The Oakland Raiders are in a pretty good spot to make the postseason.
Yes, you read that correctly. The Oakland Raiders were, before the year, and continue to be at this point of the season, a playoff team in my mind.
Despite having looked absolutely miserable at times, Oaklans is not in as dire a position as it may seem. Although they have been blown out and embarrassed, the Silver and Black sit at 3-4 after this past Sunday’s blow-out victory in Kansas City over the Chiefs. That win makes it three solid performances in a row, including an overtime home win over Jacksonville and a hard-fought three-point road loss at the hands of the only remaining undefeated team in Atlanta.
The Raiders are certainly not a team bereft of actual play-making talent. The new Al Davis-less front office has put emphasis on items quite contrary to those stressed by the legendary boss. They don’t make the mistakes, turnovers or penalties that became synonymous with the franchise. After mortgaging their future to get Carson Palmer, he has actually looked pretty good this season. His numbers reflect that—after seven games, he has almost 2,000 yards, nine touchdowns and five interceptions while completing over 60 percent of his passes.
Granted, five picks in seven games is not exactly Pro Bowl-caliber, but remember this is the same guy that had thrown 36 INTs in his past 26 total games.
With such a young receiving group, it is only inevitable that with improved chemistry will come more dominating passing performances. Running back Darren McFadden has yet to dominate this year, but even he has shown an upward trend with over 240 yards in his past three games.
With all that in mind, it begs the question—why not Oakland?
But this story is almost equal parts about the rest of the competition in the AFC as a whole, as it is about an improving football team. Take a gander around the conference: Beyond Houston, New England, Denver, Baltimore and maybe Pittsburgh, there isn’t much competition. In an effort to ascertain the “next level” of teams that would threaten for the postseason, teams like Miami (4-3) and Indianapolis (4-3) surely don’t do much to impress. Why not Oakland?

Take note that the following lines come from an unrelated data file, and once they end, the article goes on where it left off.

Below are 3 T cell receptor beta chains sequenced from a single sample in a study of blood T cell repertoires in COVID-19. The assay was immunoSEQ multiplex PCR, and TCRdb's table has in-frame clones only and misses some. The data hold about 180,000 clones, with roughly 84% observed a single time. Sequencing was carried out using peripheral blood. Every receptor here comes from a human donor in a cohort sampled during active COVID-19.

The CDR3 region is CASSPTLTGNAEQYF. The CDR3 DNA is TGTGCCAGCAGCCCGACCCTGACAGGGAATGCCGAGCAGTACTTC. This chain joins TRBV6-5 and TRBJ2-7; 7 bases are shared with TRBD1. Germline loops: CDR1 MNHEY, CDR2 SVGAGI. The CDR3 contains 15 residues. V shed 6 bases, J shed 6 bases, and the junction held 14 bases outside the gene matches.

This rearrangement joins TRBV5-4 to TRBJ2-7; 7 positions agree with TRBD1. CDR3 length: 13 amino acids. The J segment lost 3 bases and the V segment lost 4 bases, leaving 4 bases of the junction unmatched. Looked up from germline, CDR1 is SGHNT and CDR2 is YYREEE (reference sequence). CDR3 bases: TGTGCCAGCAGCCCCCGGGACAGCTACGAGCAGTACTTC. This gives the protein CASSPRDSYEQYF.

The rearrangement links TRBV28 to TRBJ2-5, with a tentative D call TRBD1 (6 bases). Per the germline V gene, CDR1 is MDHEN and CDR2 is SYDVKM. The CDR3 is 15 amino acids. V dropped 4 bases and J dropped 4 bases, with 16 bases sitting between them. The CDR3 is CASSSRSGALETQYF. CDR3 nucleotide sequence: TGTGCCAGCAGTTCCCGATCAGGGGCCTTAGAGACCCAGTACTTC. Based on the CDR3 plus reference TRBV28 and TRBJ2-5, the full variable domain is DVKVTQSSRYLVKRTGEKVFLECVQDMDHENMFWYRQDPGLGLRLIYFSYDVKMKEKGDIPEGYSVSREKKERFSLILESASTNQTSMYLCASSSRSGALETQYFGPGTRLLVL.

If we agree that New England, Houston, Denver and either Baltimore or Pittsburgh will take the divisional crowns, that leaves just one postseason spot remaining. Giving either the Ravens or Steelers the first wild card spot, the last place in the postseason is completely still up for grabs.
Cincinnati (3-4), San Diego (3-4) and Buffalo (3-4) are far from mathematically eliminated at just a game under .500. Of the five other teams in that “other group,” only the Bengals made the playoffs last year, and their negative trending over the past couple weeks has been disconcerting. Miami and Indy are being led by talented but inexperienced rookie quarterbacks. San Diego has played six of the worst quarters of football since holding that 24-point lead on Monday Night Football against the Broncos. And Buffalo is still Buffalo.
Why not Oakland?
The Raiders travel to both Cincinnati and San Diego, in addition to having very winnable home games against Tampa Bay, Cleveland and Kansas City. Mixed in there are tough home games against New Orleans and Denver, as well as road games at Baltimore and Carolina. Finishing the season at 8-8 or 9-7 is not completely out of the question and that mark would certainly put them right there in the playoff hunt.
So, why not Oakland?